My physics textbook states that connecting one plate of a capacitor to ground and replacing the other end with wire makes an antenna. So is an antenna really a capacitor? Does one end really need to be connected to ground, and what happens if it isn't?
Essentially, an antenna can be considered as an L-C resonance circuit.
For a monopole antenna, that is correct. In your textbook, the capacitor would be the capacitance between the antenna's monople and earth-ground. In practice, not all electronic devices are connected to the earth. Rather, it has a floated virtual "ground" that is shared onlny inside the device. Think a mobile FM radio reciver and it's monopole antenna. The capacitance will be between the antenna and the receiver's inner-ground.
There are other types of antennas like a dipole antenna. For a dipole antenna, capacitance is between two dipoles. And there aer many more antenna types!
In old days, say 100 years ago, the next extremely simplified explanation was common:
In the left an AC voltage is connected to a capacitor, so there's alternating electric field between the plates. In common capacitors the plates are close each other, so the field stays well between the plates.
In the right the gap is made bigger the field bulges outwards and can be detectable at longer distance.
Ultimately the bottom plate could be the ground (or as well water, both conduct electricity) and the top plate can be only a long wire. The alternating electric field spreads as far as there's ground (or water).
Of course, the field weakens as the distance grows, but it can be strong enough to cause detectable electric current in another wire (= a receiving antenna) even if the distance between the wires is hundreds of miles.
More advanced presentations added an inductor. The idea was to mix to thecooking an oscillating resonant circuit and magnetic field, both as important radio technology concepts. If you are lucky you can also find an illustration where a pendulum is drawn near the inductor and capacitor to "visualize" that there happens oscillations. But essentially just the capacitor gap was made wider to achieve the generation of the wanted radiowave.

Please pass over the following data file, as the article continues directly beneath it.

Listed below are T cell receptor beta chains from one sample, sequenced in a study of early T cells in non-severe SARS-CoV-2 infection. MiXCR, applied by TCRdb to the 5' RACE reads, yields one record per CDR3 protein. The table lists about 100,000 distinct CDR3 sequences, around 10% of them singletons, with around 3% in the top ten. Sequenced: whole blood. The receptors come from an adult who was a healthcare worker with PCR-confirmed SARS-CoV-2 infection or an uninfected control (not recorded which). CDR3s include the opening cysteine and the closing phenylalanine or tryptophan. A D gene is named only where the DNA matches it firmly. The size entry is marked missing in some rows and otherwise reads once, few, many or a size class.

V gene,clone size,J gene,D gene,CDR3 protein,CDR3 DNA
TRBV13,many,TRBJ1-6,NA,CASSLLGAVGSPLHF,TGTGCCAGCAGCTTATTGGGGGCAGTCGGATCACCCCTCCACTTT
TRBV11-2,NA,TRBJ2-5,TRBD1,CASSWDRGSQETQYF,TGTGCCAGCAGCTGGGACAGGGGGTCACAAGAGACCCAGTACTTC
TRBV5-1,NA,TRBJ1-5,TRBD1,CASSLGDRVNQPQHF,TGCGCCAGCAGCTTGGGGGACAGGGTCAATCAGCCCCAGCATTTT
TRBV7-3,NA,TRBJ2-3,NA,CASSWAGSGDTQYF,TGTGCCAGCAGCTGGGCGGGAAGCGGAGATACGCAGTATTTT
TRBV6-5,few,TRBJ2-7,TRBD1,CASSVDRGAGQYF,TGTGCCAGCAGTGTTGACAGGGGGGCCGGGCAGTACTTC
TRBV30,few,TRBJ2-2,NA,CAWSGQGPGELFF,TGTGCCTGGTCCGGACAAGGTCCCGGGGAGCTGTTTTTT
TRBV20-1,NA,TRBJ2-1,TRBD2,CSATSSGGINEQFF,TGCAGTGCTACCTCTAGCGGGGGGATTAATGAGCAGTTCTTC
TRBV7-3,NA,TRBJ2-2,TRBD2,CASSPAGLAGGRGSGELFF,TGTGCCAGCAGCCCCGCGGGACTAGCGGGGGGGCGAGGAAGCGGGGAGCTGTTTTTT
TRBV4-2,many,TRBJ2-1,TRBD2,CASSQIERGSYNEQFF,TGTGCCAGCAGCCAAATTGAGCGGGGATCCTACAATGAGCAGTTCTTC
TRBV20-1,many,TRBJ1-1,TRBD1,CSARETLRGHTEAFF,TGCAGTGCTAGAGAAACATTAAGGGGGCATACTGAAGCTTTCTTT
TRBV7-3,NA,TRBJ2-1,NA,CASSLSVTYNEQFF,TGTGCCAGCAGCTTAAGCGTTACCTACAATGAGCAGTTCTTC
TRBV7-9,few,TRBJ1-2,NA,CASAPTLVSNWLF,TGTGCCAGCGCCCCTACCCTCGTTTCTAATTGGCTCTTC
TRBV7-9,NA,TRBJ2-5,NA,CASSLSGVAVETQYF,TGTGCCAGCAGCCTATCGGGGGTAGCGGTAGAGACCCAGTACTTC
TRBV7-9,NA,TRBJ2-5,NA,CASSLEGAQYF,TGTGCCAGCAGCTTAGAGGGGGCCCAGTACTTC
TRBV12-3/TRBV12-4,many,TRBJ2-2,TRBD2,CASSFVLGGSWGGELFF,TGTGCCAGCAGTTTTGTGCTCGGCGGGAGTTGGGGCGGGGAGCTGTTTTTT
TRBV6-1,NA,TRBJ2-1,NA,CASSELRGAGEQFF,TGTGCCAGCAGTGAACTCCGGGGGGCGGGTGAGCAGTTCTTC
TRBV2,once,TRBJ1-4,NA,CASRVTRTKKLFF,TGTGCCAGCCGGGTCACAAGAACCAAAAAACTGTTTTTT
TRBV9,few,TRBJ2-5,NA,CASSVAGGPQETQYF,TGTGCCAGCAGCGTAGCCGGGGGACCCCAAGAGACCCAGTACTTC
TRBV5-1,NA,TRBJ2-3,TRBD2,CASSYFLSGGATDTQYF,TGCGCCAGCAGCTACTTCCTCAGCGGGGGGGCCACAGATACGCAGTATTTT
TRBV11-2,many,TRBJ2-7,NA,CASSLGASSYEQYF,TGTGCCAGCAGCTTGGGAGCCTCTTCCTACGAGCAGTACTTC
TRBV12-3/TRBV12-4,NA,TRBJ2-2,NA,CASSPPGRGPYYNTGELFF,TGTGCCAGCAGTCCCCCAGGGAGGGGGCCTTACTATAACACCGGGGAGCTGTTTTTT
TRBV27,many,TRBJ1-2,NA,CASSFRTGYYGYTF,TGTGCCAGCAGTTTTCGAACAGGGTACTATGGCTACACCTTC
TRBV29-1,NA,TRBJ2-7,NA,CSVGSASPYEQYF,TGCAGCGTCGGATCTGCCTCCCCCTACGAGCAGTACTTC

That nonsense was easy to believe, because 100 years ago the operating frequencies in broadcast radio systems were low, generally below 500 kHz, so no effective long distance radio transmission happened without huge transmitting antenna.
Having a very plausible looking, but theoretically poor model has harmful long term consequences. The model has stayed alive in school teaching because the actual phenomena is too complicated for maany teachers and persons who wrote schoolbooks. And now you are one of those who have met it. I have tried to give better simplifications, but it's like banging one's head to concrete. I have met qualified physics tweachers who use the models I told above
The older answer you got tries to make clear that there really is some capacitance between the parts of an antenna, but the antenna actually is not designed as a capacitor. The radiowave is much more tricky than an alternating electric field in a capacitor. One must do several months of serious university level math studies before he can understand the radiowave theory and the engineering of properly working antennas